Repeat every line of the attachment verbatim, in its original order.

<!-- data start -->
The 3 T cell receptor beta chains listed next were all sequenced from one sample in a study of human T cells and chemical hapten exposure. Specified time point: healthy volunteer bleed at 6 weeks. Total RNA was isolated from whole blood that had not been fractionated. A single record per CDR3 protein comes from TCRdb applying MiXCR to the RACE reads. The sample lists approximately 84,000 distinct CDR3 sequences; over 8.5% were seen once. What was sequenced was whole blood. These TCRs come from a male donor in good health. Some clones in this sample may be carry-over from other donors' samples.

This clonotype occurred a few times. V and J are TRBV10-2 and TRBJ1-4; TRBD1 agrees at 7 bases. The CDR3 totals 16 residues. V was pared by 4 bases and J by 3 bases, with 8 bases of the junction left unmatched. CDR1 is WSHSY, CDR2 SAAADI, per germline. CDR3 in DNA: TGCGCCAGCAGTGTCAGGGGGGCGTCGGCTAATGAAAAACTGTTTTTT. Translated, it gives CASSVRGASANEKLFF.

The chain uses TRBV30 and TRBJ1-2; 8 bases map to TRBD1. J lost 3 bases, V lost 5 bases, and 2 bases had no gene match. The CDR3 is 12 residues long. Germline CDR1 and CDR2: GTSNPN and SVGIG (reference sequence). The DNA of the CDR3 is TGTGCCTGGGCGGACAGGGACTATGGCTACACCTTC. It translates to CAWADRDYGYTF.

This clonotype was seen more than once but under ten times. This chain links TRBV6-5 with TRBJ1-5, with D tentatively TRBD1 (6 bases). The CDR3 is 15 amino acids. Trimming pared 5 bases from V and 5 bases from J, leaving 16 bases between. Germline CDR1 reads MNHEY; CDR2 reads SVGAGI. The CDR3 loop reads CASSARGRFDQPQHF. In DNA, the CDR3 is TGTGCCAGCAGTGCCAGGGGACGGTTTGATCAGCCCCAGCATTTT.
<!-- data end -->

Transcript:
The 3 T cell receptor beta chains listed next were all sequenced from one sample in a study of human T cells and chemical hapten exposure. Specified time point: healthy volunteer bleed at 6 weeks. Total RNA was isolated from whole blood that had not been fractionated. A single record per CDR3 protein comes from TCRdb applying MiXCR to the RACE reads. The sample lists approximately 84,000 distinct CDR3 sequences; over 8.5% were seen once. What was sequenced was whole blood. These TCRs come from a male donor in good health. Some clones in this sample may be carry-over from other donors' samples.

This clonotype occurred a few times. V and J are TRBV10-2 and TRBJ1-4; TRBD1 agrees at 7 bases. The CDR3 totals 16 residues. V was pared by 4 bases and J by 3 bases, with 8 bases of the junction left unmatched. CDR1 is WSHSY, CDR2 SAAADI, per germline. CDR3 in DNA: TGCGCCAGCAGTGTCAGGGGGGCGTCGGCTAATGAAAAACTGTTTTTT. Translated, it gives CASSVRGASANEKLFF.

The chain uses TRBV30 and TRBJ1-2; 8 bases map to TRBD1. J lost 3 bases, V lost 5 bases, and 2 bases had no gene match. The CDR3 is 12 residues long. Germline CDR1 and CDR2: GTSNPN and SVGIG (reference sequence). The DNA of the CDR3 is TGTGCCTGGGCGGACAGGGACTATGGCTACACCTTC. It translates to CAWADRDYGYTF.

This clonotype was seen more than once but under ten times. This chain links TRBV6-5 with TRBJ1-5, with D tentatively TRBD1 (6 bases). The CDR3 is 15 amino acids. Trimming pared 5 bases from V and 5 bases from J, leaving 16 bases between. Germline CDR1 reads MNHEY; CDR2 reads SVGAGI. The CDR3 loop reads CASSARGRFDQPQHF. In DNA, the CDR3 is TGTGCCAGCAGTGCCAGGGGACGGTTTGATCAGCCCCAGCATTTT.